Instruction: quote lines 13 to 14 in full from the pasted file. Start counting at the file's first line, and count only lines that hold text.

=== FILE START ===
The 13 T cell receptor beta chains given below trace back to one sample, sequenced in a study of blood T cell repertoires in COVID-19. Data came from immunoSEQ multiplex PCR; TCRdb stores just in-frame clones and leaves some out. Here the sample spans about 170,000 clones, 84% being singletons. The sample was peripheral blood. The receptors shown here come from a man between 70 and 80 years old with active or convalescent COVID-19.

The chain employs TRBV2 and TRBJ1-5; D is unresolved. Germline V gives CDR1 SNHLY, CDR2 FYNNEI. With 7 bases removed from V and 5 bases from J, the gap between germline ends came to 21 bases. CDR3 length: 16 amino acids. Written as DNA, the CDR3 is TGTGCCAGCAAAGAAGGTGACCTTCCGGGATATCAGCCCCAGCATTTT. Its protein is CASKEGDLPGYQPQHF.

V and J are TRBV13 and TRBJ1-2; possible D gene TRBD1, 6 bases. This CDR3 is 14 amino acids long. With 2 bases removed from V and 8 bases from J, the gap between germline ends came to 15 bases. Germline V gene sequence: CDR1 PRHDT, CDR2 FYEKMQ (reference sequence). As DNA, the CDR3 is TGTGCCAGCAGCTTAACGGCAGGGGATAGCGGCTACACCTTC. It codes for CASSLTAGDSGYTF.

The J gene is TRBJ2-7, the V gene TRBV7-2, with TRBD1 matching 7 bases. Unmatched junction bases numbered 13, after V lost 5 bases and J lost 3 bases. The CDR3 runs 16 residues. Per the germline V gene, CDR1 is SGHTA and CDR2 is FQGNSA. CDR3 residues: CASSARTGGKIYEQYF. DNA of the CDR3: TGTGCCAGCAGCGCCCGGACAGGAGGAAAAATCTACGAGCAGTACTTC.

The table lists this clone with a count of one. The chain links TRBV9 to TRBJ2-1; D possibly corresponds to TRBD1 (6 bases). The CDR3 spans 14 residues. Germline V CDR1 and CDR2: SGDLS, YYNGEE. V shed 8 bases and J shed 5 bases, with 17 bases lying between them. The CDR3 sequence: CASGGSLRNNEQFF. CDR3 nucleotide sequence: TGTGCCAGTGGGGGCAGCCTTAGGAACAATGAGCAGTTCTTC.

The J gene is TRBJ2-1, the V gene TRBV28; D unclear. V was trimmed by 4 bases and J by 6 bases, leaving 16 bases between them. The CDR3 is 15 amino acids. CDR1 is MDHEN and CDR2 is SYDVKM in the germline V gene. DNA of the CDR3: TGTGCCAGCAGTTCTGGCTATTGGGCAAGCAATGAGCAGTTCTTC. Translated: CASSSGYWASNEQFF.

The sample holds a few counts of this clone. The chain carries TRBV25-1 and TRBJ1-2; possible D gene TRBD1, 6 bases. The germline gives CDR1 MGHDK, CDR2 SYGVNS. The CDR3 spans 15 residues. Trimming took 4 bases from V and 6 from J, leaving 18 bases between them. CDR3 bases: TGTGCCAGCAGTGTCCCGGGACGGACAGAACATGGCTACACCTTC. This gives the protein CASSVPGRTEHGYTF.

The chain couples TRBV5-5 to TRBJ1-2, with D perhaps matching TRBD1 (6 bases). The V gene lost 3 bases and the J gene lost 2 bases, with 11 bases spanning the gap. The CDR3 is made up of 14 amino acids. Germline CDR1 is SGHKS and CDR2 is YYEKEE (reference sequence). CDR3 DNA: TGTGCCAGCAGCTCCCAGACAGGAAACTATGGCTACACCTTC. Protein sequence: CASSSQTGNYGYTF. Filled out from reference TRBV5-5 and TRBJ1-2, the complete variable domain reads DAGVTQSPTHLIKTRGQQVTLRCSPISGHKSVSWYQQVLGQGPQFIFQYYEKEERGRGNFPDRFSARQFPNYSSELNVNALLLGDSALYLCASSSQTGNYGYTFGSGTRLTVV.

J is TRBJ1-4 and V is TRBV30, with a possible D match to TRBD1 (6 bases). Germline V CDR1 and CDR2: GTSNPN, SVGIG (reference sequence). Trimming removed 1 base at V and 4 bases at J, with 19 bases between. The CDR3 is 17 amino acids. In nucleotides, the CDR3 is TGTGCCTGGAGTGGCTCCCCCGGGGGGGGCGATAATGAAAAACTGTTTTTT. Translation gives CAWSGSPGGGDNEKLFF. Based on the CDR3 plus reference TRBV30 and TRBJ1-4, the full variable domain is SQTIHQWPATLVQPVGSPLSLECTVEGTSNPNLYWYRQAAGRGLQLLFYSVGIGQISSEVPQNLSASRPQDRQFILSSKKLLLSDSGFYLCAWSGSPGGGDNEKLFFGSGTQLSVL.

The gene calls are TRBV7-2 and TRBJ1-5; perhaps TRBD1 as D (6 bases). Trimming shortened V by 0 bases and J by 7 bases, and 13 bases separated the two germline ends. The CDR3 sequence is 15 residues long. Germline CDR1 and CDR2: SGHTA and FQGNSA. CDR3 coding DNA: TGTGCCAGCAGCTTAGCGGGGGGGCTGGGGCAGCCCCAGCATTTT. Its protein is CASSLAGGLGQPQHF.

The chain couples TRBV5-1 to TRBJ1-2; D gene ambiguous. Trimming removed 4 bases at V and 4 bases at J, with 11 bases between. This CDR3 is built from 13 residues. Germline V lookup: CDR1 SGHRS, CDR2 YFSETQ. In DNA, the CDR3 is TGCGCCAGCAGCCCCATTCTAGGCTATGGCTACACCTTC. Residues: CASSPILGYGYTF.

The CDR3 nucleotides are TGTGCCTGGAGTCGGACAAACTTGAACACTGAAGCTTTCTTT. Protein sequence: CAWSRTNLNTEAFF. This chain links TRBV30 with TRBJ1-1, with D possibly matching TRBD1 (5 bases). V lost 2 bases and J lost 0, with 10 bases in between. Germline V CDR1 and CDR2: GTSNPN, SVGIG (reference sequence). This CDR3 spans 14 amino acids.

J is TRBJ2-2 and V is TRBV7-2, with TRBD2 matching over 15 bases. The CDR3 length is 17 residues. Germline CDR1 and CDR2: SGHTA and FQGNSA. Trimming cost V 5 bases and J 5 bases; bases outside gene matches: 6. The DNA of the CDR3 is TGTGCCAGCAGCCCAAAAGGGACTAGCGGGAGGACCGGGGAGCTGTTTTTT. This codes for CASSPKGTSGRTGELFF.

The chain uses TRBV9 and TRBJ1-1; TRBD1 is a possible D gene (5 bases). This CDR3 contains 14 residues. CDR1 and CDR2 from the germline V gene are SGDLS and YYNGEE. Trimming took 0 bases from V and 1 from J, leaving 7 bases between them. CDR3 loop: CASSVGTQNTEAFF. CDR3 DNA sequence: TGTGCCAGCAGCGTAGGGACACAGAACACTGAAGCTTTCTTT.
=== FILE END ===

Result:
J is TRBJ2-2 and V is TRBV7-2, with TRBD2 matching over 15 bases. The CDR3 length is 17 residues. Germline CDR1 and CDR2: SGHTA and FQGNSA. Trimming cost V 5 bases and J 5 bases; bases outside gene matches: 6. The DNA of the CDR3 is TGTGCCAGCAGCCCAAAAGGGACTAGCGGGAGGACCGGGGAGCTGTTTTTT. This codes for CASSPKGTSGRTGELFF.

The chain uses TRBV9 and TRBJ1-1; TRBD1 is a possible D gene (5 bases). This CDR3 contains 14 residues. CDR1 and CDR2 from the germline V gene are SGDLS and YYNGEE. Trimming took 0 bases from V and 1 from J, leaving 7 bases between them. CDR3 loop: CASSVGTQNTEAFF. CDR3 DNA sequence: TGTGCCAGCAGCGTAGGGACACAGAACACTGAAGCTTTCTTT.